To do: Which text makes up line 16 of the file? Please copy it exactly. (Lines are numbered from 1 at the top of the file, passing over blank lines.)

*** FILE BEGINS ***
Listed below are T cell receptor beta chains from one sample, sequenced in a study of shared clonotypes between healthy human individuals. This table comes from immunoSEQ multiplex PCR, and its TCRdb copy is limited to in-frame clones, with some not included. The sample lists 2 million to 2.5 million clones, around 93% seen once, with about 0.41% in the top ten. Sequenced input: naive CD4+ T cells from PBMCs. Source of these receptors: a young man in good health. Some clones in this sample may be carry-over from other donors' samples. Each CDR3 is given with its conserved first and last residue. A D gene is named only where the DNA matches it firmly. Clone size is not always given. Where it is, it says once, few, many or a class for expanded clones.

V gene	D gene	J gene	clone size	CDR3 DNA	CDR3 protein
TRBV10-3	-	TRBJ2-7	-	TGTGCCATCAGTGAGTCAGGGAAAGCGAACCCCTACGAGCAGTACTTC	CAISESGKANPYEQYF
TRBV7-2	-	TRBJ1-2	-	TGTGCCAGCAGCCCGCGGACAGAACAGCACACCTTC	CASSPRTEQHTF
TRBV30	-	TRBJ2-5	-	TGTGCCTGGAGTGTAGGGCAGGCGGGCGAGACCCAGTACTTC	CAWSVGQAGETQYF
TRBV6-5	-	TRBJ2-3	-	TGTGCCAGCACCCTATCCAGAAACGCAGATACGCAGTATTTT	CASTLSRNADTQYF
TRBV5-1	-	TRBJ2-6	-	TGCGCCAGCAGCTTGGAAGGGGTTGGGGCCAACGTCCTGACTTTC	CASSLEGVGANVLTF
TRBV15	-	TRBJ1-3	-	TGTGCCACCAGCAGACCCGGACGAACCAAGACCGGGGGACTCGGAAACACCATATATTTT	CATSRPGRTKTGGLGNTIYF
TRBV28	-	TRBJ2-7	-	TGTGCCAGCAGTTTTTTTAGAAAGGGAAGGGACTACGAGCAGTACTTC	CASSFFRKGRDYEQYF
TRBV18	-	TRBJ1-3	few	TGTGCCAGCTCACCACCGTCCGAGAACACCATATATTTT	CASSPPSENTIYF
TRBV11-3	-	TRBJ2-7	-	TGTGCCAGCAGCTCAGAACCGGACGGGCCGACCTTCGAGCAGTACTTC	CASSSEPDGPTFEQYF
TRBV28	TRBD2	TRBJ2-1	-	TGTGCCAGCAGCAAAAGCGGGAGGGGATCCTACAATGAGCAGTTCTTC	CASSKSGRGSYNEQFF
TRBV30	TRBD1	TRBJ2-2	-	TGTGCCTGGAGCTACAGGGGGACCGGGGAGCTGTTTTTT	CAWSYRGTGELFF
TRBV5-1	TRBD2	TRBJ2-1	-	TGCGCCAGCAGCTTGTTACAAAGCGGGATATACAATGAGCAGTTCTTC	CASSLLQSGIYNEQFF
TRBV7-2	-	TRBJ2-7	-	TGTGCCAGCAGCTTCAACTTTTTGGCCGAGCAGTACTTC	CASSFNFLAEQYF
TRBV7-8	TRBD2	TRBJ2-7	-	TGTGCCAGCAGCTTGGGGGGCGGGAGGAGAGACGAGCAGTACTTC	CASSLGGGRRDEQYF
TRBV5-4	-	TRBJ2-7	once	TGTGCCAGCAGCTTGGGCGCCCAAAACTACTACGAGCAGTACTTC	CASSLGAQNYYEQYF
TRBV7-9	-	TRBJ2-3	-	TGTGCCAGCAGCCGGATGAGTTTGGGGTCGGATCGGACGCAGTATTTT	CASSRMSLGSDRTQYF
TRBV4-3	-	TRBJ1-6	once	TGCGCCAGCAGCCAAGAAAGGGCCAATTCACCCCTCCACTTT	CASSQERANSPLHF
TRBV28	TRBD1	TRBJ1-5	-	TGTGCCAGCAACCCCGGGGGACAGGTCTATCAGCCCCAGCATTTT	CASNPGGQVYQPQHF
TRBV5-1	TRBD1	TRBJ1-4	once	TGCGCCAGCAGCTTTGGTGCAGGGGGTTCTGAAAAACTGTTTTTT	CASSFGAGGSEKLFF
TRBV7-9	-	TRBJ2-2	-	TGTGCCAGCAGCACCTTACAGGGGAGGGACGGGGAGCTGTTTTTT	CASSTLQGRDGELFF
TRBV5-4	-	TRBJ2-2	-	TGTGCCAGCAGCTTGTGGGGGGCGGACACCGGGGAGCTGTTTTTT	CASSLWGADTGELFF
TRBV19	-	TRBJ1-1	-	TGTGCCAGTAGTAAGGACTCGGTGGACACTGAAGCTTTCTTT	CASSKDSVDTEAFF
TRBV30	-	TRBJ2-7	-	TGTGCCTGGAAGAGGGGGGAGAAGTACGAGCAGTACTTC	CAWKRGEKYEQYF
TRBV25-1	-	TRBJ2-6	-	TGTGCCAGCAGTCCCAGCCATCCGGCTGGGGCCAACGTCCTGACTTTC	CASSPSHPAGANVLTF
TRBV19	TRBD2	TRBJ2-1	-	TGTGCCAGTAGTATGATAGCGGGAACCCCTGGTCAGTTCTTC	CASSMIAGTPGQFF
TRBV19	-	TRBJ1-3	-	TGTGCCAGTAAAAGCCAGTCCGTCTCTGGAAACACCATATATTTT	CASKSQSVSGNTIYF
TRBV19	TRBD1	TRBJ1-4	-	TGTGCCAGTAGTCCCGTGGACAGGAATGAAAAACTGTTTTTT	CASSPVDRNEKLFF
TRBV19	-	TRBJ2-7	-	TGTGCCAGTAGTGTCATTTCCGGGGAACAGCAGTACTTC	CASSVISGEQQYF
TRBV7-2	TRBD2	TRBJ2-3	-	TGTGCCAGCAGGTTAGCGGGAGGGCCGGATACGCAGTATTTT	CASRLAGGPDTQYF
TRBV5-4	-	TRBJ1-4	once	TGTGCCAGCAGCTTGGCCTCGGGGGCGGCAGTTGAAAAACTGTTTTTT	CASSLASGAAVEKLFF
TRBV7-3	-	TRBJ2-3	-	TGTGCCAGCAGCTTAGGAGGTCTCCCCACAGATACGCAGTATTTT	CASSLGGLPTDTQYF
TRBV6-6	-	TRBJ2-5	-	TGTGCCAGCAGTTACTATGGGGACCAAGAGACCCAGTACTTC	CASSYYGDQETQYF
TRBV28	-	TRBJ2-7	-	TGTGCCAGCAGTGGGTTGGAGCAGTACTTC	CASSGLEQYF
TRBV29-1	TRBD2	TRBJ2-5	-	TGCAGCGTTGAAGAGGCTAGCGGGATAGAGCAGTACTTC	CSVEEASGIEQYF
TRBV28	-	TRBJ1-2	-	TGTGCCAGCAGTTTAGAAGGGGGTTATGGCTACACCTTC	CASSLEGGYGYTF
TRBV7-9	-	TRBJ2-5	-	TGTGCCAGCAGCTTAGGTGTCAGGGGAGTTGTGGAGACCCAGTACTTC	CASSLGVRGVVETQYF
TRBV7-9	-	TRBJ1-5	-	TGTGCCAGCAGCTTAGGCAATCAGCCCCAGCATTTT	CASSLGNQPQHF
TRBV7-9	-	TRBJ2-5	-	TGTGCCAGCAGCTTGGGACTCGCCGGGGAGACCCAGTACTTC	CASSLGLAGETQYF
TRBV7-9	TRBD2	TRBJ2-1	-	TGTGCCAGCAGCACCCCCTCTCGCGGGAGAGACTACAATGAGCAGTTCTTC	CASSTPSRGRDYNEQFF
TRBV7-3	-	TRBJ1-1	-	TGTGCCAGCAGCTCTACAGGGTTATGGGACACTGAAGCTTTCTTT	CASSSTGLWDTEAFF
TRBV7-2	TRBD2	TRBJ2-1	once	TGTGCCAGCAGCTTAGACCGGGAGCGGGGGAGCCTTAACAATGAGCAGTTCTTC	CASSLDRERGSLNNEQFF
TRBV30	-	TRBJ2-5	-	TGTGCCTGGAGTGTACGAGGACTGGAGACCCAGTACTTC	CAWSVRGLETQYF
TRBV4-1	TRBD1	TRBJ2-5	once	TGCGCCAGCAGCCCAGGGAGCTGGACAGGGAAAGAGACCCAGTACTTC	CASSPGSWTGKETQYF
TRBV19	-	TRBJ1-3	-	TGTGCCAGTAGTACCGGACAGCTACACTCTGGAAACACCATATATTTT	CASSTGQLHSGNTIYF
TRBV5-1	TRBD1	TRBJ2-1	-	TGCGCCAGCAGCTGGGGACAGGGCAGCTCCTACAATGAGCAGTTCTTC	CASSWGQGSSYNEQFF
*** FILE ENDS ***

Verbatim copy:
TRBV7-8	TRBD2	TRBJ2-7	-	TGTGCCAGCAGCTTGGGGGGCGGGAGGAGAGACGAGCAGTACTTC	CASSLGGGRRDEQYF